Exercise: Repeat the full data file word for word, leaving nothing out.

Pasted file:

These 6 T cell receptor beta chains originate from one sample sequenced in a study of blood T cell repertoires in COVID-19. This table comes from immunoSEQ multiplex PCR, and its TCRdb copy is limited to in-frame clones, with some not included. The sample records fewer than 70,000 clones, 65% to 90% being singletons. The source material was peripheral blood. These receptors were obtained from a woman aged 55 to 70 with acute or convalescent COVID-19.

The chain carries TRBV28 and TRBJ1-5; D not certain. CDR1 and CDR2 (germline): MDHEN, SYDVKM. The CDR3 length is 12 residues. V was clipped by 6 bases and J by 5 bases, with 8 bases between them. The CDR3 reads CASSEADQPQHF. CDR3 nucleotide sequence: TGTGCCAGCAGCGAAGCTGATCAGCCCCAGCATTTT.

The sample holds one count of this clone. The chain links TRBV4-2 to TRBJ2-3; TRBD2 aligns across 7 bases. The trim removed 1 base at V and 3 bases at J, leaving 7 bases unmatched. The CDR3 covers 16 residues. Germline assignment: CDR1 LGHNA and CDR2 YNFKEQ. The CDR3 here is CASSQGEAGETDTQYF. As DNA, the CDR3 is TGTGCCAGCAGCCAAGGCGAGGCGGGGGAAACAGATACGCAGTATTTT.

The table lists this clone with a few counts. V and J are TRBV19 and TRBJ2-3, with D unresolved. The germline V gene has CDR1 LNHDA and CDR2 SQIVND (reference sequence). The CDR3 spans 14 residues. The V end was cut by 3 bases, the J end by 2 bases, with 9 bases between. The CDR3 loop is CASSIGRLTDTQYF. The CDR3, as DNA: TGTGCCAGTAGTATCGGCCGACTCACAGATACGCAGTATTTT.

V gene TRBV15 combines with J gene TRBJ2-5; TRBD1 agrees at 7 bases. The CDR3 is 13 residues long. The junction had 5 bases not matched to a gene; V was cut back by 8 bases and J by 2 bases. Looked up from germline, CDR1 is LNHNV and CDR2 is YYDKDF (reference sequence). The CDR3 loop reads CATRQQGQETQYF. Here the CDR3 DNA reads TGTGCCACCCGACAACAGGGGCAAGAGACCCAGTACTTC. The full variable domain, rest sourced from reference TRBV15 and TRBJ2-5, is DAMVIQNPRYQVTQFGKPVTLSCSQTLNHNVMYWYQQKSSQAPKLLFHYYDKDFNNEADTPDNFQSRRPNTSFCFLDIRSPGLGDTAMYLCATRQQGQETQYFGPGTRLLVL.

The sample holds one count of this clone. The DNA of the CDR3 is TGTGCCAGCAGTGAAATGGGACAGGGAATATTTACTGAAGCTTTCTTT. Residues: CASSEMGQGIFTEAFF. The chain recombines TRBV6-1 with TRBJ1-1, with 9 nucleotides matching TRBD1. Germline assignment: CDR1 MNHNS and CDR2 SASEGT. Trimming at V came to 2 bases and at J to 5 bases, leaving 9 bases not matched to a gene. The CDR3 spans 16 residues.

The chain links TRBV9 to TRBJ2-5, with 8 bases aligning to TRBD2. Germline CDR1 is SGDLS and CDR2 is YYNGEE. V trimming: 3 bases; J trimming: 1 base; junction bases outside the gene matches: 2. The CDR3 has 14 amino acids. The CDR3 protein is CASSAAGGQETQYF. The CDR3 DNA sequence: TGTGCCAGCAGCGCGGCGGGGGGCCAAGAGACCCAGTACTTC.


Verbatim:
These 6 T cell receptor beta chains originate from one sample sequenced in a study of blood T cell repertoires in COVID-19. This table comes from immunoSEQ multiplex PCR, and its TCRdb copy is limited to in-frame clones, with some not included. The sample records fewer than 70,000 clones, 65% to 90% being singletons. The source material was peripheral blood. These receptors were obtained from a woman aged 55 to 70 with acute or convalescent COVID-19.

The chain carries TRBV28 and TRBJ1-5; D not certain. CDR1 and CDR2 (germline): MDHEN, SYDVKM. The CDR3 length is 12 residues. V was clipped by 6 bases and J by 5 bases, with 8 bases between them. The CDR3 reads CASSEADQPQHF. CDR3 nucleotide sequence: TGTGCCAGCAGCGAAGCTGATCAGCCCCAGCATTTT.

The sample holds one count of this clone. The chain links TRBV4-2 to TRBJ2-3; TRBD2 aligns across 7 bases. The trim removed 1 base at V and 3 bases at J, leaving 7 bases unmatched. The CDR3 covers 16 residues. Germline assignment: CDR1 LGHNA and CDR2 YNFKEQ. The CDR3 here is CASSQGEAGETDTQYF. As DNA, the CDR3 is TGTGCCAGCAGCCAAGGCGAGGCGGGGGAAACAGATACGCAGTATTTT.

The table lists this clone with a few counts. V and J are TRBV19 and TRBJ2-3, with D unresolved. The germline V gene has CDR1 LNHDA and CDR2 SQIVND (reference sequence). The CDR3 spans 14 residues. The V end was cut by 3 bases, the J end by 2 bases, with 9 bases between. The CDR3 loop is CASSIGRLTDTQYF. The CDR3, as DNA: TGTGCCAGTAGTATCGGCCGACTCACAGATACGCAGTATTTT.

V gene TRBV15 combines with J gene TRBJ2-5; TRBD1 agrees at 7 bases. The CDR3 is 13 residues long. The junction had 5 bases not matched to a gene; V was cut back by 8 bases and J by 2 bases. Looked up from germline, CDR1 is LNHNV and CDR2 is YYDKDF (reference sequence). The CDR3 loop reads CATRQQGQETQYF. Here the CDR3 DNA reads TGTGCCACCCGACAACAGGGGCAAGAGACCCAGTACTTC. The full variable domain, rest sourced from reference TRBV15 and TRBJ2-5, is DAMVIQNPRYQVTQFGKPVTLSCSQTLNHNVMYWYQQKSSQAPKLLFHYYDKDFNNEADTPDNFQSRRPNTSFCFLDIRSPGLGDTAMYLCATRQQGQETQYFGPGTRLLVL.

The sample holds one count of this clone. The DNA of the CDR3 is TGTGCCAGCAGTGAAATGGGACAGGGAATATTTACTGAAGCTTTCTTT. Residues: CASSEMGQGIFTEAFF. The chain recombines TRBV6-1 with TRBJ1-1, with 9 nucleotides matching TRBD1. Germline assignment: CDR1 MNHNS and CDR2 SASEGT. Trimming at V came to 2 bases and at J to 5 bases, leaving 9 bases not matched to a gene. The CDR3 spans 16 residues.

The chain links TRBV9 to TRBJ2-5, with 8 bases aligning to TRBD2. Germline CDR1 is SGDLS and CDR2 is YYNGEE. V trimming: 3 bases; J trimming: 1 base; junction bases outside the gene matches: 2. The CDR3 has 14 amino acids. The CDR3 protein is CASSAAGGQETQYF. The CDR3 DNA sequence: TGTGCCAGCAGCGCGGCGGGGGGCCAAGAGACCCAGTACTTC.